New Highs as Bullish Momentum Grows
The USD/JPY currency pair has gone up again on the day by about some 0.3% at around the 121.07 zones and it has traveled smoothly and glided between the low points of 120.75 and up to 121.41 zones thus far in the Asian market. The currency pair has succeeded in making a new high point for the first time since January 2016 on continuously increasing expectations that the United States Federal Reserve was going to deliver a highly swift response with regards to the skyrocketing inflation problems.
USD/JPY price chart. Source TradingView
Financial analysts with ANZ Bank mentioned in a note to clients that the current times are challenging for most fixed income markets with the combined forces of hawkish policies from various central banks, escalating prices of commodities, ongoing problems in the supply chain sector, as well as increasing pressures on various currencies from inflation, are factors exerting very strong pressure on different bond yields. They added that lifting bond yields has been effective in tightening monetary policy conditions.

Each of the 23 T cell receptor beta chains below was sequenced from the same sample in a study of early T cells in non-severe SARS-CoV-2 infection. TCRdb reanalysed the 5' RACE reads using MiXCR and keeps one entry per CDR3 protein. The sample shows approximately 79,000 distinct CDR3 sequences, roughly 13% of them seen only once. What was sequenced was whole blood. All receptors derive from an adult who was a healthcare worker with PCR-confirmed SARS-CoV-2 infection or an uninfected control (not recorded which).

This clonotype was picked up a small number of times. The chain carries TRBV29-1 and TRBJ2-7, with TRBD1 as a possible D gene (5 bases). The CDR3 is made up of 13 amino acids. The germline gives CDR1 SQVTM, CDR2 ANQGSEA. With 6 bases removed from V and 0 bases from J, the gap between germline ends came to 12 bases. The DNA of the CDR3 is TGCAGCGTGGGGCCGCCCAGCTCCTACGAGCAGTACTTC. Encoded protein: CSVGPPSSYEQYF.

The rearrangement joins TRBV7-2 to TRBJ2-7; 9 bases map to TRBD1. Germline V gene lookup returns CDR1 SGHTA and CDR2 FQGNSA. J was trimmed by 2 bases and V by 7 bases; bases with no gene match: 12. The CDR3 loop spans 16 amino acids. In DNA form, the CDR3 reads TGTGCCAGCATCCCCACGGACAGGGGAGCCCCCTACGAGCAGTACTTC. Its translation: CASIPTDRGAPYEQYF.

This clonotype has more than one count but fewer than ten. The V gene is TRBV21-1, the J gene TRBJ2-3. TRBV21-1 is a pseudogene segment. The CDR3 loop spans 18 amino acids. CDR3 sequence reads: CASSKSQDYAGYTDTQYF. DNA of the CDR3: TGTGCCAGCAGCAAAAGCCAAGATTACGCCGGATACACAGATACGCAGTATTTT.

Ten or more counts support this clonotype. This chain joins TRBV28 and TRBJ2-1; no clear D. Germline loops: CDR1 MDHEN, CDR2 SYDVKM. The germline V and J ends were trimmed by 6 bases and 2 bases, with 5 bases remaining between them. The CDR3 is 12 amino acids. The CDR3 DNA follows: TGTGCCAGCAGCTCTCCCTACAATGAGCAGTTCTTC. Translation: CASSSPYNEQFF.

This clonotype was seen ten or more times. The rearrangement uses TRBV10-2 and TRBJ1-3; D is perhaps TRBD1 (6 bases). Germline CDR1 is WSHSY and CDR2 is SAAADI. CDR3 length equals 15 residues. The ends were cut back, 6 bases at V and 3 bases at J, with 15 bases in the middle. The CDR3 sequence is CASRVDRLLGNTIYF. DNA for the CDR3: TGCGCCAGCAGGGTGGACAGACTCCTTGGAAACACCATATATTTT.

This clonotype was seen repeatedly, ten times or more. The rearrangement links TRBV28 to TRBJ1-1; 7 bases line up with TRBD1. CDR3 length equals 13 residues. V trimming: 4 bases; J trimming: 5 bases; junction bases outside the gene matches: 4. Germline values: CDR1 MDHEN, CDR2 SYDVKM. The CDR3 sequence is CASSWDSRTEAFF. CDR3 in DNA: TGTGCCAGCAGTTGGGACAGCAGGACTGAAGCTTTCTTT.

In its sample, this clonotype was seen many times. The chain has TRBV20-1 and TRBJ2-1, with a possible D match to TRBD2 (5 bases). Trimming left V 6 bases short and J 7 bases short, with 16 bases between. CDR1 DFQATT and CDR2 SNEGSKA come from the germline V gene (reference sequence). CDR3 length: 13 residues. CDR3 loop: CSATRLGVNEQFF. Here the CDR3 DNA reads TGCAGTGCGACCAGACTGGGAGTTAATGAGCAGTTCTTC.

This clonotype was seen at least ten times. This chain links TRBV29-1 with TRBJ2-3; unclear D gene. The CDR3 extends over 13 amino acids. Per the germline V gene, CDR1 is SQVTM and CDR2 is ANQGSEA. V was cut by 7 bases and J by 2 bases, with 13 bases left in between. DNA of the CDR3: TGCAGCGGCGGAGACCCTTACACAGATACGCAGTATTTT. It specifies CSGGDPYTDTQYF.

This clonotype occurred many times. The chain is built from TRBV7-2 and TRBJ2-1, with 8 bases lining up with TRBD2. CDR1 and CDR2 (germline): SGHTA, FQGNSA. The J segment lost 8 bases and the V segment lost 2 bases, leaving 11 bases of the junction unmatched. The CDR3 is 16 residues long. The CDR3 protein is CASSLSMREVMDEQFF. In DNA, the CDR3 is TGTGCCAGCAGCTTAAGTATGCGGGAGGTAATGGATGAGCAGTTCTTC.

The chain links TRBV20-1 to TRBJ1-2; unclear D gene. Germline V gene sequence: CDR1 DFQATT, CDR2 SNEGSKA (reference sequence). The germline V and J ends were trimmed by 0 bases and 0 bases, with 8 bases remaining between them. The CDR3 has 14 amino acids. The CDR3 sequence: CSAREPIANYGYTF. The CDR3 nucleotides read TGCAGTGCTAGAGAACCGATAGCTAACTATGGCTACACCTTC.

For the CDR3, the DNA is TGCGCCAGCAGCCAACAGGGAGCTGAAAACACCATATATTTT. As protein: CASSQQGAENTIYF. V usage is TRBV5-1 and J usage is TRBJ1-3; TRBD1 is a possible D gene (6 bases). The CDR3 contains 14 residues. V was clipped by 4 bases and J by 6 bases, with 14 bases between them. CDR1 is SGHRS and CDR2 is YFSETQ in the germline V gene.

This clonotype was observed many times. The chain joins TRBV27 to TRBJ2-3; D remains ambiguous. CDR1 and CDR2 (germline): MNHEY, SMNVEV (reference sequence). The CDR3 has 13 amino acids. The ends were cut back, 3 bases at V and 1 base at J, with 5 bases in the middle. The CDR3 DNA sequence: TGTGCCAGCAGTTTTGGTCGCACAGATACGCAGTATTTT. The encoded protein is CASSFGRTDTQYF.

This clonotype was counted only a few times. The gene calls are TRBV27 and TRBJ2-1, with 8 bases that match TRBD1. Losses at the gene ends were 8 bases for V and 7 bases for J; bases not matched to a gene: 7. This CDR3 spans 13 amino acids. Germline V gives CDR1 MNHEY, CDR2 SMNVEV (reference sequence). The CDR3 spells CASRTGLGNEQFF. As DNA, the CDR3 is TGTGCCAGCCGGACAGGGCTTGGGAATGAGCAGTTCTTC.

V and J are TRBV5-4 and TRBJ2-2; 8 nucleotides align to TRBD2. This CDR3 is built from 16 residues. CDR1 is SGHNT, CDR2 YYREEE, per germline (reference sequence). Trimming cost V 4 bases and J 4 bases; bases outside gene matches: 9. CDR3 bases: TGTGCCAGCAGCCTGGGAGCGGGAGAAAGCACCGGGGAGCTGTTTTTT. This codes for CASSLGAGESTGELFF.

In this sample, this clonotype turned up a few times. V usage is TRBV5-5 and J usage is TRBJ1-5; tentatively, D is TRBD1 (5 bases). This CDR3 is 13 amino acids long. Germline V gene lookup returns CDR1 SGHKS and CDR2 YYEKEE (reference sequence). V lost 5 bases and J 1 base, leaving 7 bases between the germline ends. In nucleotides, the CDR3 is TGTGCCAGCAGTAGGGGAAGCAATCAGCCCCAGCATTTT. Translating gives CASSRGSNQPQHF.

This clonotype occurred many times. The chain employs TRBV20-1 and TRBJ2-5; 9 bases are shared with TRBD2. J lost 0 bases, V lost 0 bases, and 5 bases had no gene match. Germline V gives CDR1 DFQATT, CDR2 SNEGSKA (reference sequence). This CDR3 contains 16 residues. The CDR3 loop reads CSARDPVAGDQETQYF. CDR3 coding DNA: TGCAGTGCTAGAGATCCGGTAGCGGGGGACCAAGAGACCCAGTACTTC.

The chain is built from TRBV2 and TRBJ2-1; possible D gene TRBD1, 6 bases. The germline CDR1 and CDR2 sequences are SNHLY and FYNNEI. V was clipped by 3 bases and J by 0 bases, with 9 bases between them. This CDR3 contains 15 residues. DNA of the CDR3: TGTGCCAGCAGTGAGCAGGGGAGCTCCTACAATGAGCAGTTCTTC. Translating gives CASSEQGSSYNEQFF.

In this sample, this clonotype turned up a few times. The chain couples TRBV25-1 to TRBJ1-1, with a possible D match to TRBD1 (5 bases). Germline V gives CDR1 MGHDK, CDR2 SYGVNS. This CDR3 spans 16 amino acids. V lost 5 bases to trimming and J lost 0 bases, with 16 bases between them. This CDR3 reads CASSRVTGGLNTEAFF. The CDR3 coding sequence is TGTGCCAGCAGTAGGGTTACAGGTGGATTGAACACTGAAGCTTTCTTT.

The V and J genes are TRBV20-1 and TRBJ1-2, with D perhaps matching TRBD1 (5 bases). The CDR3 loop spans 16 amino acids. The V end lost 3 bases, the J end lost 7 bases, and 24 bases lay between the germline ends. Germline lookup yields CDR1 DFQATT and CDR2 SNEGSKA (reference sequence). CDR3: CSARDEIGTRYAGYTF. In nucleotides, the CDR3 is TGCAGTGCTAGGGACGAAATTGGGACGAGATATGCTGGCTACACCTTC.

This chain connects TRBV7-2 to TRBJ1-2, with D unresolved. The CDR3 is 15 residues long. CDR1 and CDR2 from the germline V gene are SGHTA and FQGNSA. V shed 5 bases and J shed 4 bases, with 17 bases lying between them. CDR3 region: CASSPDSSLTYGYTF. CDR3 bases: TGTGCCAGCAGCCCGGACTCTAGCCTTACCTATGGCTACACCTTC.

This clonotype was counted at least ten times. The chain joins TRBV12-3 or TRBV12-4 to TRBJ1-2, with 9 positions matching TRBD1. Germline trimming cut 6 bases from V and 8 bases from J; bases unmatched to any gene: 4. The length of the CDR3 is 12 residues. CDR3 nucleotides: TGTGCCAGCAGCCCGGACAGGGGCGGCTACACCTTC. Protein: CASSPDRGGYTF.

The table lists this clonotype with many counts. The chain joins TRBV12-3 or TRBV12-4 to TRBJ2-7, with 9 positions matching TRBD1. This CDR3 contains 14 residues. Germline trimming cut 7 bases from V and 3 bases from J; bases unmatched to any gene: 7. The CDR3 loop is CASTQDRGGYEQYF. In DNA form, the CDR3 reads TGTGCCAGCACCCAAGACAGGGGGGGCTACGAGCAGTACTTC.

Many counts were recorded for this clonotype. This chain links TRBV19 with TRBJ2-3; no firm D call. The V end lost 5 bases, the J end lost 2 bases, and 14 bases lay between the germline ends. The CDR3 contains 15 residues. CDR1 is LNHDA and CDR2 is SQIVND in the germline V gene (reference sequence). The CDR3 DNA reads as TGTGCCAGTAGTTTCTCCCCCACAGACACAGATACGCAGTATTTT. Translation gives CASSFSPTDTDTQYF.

Meanwhile, more sets of expected hawkish Federal Reserve comments have maintained global bond yields on the upward trajectory. Nevertheless, the rally in Asia extended to the United States and Europe.
Coming Speeches from the Federal Reserve
The markets are expecting statements from the Federal Reserve Chair, Jerome Powell, and other reserve policymakers to give more directions on policy movements as there are indications that the Federal Reserve will increase interest rates at all its remaining six monetary policy meetings for the rest of the year. The money markets are already pricing in as high as 50 basis points of an interest rate hike in the May meeting of the Federal Reserve. There are speculations that by the time the year runs out, the Federal Reserve would have increased interest rates as high as 190 basis points cumulatively.
Some risk-sensitive currencies have performed beyond their expected capacities and that has been weighing on the Japanese yen. The hawkish Federal Open Market Committee member, James Bullard, stated that the Federal Reserve needs to adopt a more aggressive policy disposition so it could effectively tame inflationary risks. He advised that the Federal Reserve should not wait for political tensions to ease before taking stronger measures.
When financial analysts with Westpac explicated Bullard’s position, they simply said that he expects to see a swift reduction of the balance sheets and a fast move that can restrict policy levels slightly.